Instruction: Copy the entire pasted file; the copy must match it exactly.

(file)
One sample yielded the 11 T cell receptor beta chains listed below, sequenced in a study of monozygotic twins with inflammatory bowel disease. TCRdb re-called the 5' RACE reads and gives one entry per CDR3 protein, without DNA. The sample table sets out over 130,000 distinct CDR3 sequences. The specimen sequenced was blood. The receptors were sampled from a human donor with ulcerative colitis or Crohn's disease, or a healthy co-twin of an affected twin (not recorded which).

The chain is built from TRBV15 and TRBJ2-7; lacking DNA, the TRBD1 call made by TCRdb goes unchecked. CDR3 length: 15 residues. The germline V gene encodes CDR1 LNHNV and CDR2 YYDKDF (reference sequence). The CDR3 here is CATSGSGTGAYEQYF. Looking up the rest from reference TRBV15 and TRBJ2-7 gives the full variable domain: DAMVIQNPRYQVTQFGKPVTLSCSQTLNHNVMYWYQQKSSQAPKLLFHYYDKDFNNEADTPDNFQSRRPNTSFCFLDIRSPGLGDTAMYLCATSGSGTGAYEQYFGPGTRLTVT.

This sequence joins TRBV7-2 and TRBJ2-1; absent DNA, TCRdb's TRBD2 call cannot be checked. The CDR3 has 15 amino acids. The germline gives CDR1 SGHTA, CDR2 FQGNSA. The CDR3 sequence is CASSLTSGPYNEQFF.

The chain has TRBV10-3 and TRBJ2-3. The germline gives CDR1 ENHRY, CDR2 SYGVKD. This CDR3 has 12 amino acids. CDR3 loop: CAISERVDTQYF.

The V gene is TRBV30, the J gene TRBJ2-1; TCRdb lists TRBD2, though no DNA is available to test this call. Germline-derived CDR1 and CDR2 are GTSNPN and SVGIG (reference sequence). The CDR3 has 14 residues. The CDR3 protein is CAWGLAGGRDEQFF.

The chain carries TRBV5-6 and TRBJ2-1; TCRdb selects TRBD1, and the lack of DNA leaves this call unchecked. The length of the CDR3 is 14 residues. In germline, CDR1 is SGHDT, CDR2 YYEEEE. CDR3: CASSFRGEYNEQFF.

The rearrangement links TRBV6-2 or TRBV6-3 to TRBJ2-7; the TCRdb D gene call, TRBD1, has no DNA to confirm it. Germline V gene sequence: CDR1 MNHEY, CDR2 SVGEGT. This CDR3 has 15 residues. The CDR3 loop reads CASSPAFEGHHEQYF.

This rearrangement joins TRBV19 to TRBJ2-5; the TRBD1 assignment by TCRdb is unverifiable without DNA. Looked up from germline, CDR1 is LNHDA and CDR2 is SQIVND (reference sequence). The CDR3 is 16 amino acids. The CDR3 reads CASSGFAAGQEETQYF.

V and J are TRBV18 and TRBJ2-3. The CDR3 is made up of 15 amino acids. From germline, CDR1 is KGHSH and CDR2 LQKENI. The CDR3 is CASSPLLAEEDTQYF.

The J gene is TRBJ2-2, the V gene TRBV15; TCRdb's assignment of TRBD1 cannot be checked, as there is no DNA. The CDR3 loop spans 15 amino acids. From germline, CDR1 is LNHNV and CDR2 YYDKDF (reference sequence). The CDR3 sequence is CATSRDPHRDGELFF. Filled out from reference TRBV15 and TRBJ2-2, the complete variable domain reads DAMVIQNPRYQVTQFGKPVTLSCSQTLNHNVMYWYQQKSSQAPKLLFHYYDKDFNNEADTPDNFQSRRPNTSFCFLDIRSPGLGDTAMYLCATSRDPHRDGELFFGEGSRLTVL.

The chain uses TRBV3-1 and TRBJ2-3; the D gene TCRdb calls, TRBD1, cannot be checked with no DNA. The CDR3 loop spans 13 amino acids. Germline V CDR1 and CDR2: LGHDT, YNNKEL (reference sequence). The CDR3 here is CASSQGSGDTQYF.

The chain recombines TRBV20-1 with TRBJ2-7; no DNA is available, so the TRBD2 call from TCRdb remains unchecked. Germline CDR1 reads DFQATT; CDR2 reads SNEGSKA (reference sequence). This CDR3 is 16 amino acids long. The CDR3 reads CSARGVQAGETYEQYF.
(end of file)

One sample yielded the 11 T cell receptor beta chains listed below, sequenced in a study of monozygotic twins with inflammatory bowel disease. TCRdb re-called the 5' RACE reads and gives one entry per CDR3 protein, without DNA. The sample table sets out over 130,000 distinct CDR3 sequences. The specimen sequenced was blood. The receptors were sampled from a human donor with ulcerative colitis or Crohn's disease, or a healthy co-twin of an affected twin (not recorded which).

The chain is built from TRBV15 and TRBJ2-7; lacking DNA, the TRBD1 call made by TCRdb goes unchecked. CDR3 length: 15 residues. The germline V gene encodes CDR1 LNHNV and CDR2 YYDKDF (reference sequence). The CDR3 here is CATSGSGTGAYEQYF. Looking up the rest from reference TRBV15 and TRBJ2-7 gives the full variable domain: DAMVIQNPRYQVTQFGKPVTLSCSQTLNHNVMYWYQQKSSQAPKLLFHYYDKDFNNEADTPDNFQSRRPNTSFCFLDIRSPGLGDTAMYLCATSGSGTGAYEQYFGPGTRLTVT.

This sequence joins TRBV7-2 and TRBJ2-1; absent DNA, TCRdb's TRBD2 call cannot be checked. The CDR3 has 15 amino acids. The germline gives CDR1 SGHTA, CDR2 FQGNSA. The CDR3 sequence is CASSLTSGPYNEQFF.

The chain has TRBV10-3 and TRBJ2-3. The germline gives CDR1 ENHRY, CDR2 SYGVKD. This CDR3 has 12 amino acids. CDR3 loop: CAISERVDTQYF.

The V gene is TRBV30, the J gene TRBJ2-1; TCRdb lists TRBD2, though no DNA is available to test this call. Germline-derived CDR1 and CDR2 are GTSNPN and SVGIG (reference sequence). The CDR3 has 14 residues. The CDR3 protein is CAWGLAGGRDEQFF.

The chain carries TRBV5-6 and TRBJ2-1; TCRdb selects TRBD1, and the lack of DNA leaves this call unchecked. The length of the CDR3 is 14 residues. In germline, CDR1 is SGHDT, CDR2 YYEEEE. CDR3: CASSFRGEYNEQFF.

The rearrangement links TRBV6-2 or TRBV6-3 to TRBJ2-7; the TCRdb D gene call, TRBD1, has no DNA to confirm it. Germline V gene sequence: CDR1 MNHEY, CDR2 SVGEGT. This CDR3 has 15 residues. The CDR3 loop reads CASSPAFEGHHEQYF.

This rearrangement joins TRBV19 to TRBJ2-5; the TRBD1 assignment by TCRdb is unverifiable without DNA. Looked up from germline, CDR1 is LNHDA and CDR2 is SQIVND (reference sequence). The CDR3 is 16 amino acids. The CDR3 reads CASSGFAAGQEETQYF.

V and J are TRBV18 and TRBJ2-3. The CDR3 is made up of 15 amino acids. From germline, CDR1 is KGHSH and CDR2 LQKENI. The CDR3 is CASSPLLAEEDTQYF.

The J gene is TRBJ2-2, the V gene TRBV15; TCRdb's assignment of TRBD1 cannot be checked, as there is no DNA. The CDR3 loop spans 15 amino acids. From germline, CDR1 is LNHNV and CDR2 YYDKDF (reference sequence). The CDR3 sequence is CATSRDPHRDGELFF. Filled out from reference TRBV15 and TRBJ2-2, the complete variable domain reads DAMVIQNPRYQVTQFGKPVTLSCSQTLNHNVMYWYQQKSSQAPKLLFHYYDKDFNNEADTPDNFQSRRPNTSFCFLDIRSPGLGDTAMYLCATSRDPHRDGELFFGEGSRLTVL.

The chain uses TRBV3-1 and TRBJ2-3; the D gene TCRdb calls, TRBD1, cannot be checked with no DNA. The CDR3 loop spans 13 amino acids. Germline V CDR1 and CDR2: LGHDT, YNNKEL (reference sequence). The CDR3 here is CASSQGSGDTQYF.

The chain recombines TRBV20-1 with TRBJ2-7; no DNA is available, so the TRBD2 call from TCRdb remains unchecked. Germline CDR1 reads DFQATT; CDR2 reads SNEGSKA (reference sequence). This CDR3 is 16 amino acids long. The CDR3 reads CSARGVQAGETYEQYF.